Model Bilateral Investment Treaties

US Model Bilateral Investment Treaty

A copy of the MODEL BIT can be found here

The New Indian Model Bilateral Investment Treaty 2015

On March 24, 2015, India released the latest draft of its Model Bilateral Investment Treaty (BIT). It reflects India?s recent experiences with investor-state dispute settlement. It is also a response to treaty claims faced by other governments in sensitive areas of regulation that have spurred a backlash in many parts of the world. With substantive changes, this draft is designed to provide greater protection for host countries and their ability to regulate investors. This is important as states? rights were previously signed away in many treaties without significant understanding, analysis or debate. Significantly, the Indian Model adds important qualifications for investor protection, thus providing more protection for the host State.

Clearly, the new Model BIT signals a clear shift toward governing the conduct of foreign investors, whereas previous treaties focused on the protection of investors. In direct response to the expansive rulings of arbitrators under ICSID jurisdiction, the India BIT removes from international arbitration any commercial contracts signed with an investor, especially as it relates to services supplied in exercise of governmental authority (Biwater Gauf (Tanzania)) or any Taxation Measure (Uganda-Heritage dispute). In addition, the BIT attempts to reverse the current trend in international arbitration to re-impose the compensation standard of old by adopting the General Assembly’s standard in the New International Economic Order resolutions of 1974, upon nationalization. In addition Articles 5.1, 5.3 and 5.4 of the BIT provide: 5.1 Neither a party may nationalize or expropriate an investment (hereafter “Expropriation”) or take any Measure having an effect equivalent to Expropriation except for reason of public purpose, in accordance with the procedure established by Law on payment of adequate compensation. Article 5.3 ” For avoidance of doubt, the Parties agree that no action taken by a Party in its commercial capacity shall not constitute expropriation or any other measure having similar effect ” 5.4 For the avoidance of doubt, the parties also agree that, non-discriminatory regulatory actions by a Party that are designed and applied to protect legitimate public welfare objectives such as public health, safety and the environment shall not constitute expropriation? ( Reversing Biwater Gauf (Tanzania)Ltd. ICSID case).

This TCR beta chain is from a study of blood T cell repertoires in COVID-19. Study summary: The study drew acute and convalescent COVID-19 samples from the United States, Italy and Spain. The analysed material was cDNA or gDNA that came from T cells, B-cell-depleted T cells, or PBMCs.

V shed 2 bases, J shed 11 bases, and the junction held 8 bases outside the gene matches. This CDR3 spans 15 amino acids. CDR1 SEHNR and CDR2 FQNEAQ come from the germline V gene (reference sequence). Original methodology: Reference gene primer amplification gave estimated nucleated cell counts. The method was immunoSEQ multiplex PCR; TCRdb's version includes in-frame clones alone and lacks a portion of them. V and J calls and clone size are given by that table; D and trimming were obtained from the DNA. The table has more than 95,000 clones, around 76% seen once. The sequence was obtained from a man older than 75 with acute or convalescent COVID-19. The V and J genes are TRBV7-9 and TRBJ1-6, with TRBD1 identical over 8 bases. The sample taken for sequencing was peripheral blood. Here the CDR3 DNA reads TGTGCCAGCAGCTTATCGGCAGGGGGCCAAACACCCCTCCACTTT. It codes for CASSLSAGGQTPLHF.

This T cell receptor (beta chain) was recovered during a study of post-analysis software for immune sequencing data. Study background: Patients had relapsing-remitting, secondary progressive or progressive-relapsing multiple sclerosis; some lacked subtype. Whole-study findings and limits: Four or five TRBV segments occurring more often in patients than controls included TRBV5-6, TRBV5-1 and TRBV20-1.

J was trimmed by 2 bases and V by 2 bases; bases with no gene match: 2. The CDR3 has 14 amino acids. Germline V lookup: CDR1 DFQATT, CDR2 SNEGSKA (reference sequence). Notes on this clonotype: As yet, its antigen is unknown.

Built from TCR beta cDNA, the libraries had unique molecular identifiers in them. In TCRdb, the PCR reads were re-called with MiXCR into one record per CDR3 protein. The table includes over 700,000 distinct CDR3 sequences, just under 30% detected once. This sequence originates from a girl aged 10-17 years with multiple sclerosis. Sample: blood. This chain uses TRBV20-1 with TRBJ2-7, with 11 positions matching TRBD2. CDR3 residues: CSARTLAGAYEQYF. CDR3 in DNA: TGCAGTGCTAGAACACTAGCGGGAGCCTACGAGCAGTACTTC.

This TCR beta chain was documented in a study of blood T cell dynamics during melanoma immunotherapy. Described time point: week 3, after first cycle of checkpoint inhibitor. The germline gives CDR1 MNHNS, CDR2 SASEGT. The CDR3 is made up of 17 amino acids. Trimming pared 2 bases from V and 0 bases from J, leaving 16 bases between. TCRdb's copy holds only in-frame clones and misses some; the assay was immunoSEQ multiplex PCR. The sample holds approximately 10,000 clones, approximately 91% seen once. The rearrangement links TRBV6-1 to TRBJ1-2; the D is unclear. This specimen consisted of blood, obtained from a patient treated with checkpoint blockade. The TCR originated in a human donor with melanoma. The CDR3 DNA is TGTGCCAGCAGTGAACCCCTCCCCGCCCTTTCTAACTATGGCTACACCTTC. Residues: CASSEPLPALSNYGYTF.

A copy of the MODEL BIT can be found here.

Brazil BIT with Mozambique

In a further effort to develop the law governing foreign investments and to ensure that the law regulates only major economic cooperation projects which result in mutual benefit for the people of the host country while producing reasonable returns for the foreign investor and the investor state, Brazil has developed a new Bilateral Investment Treaty Model, signed so far, in Africa, with Angola and Mozambique. A copy of the Treaty signed with Mozambique is produced here for ease of reference.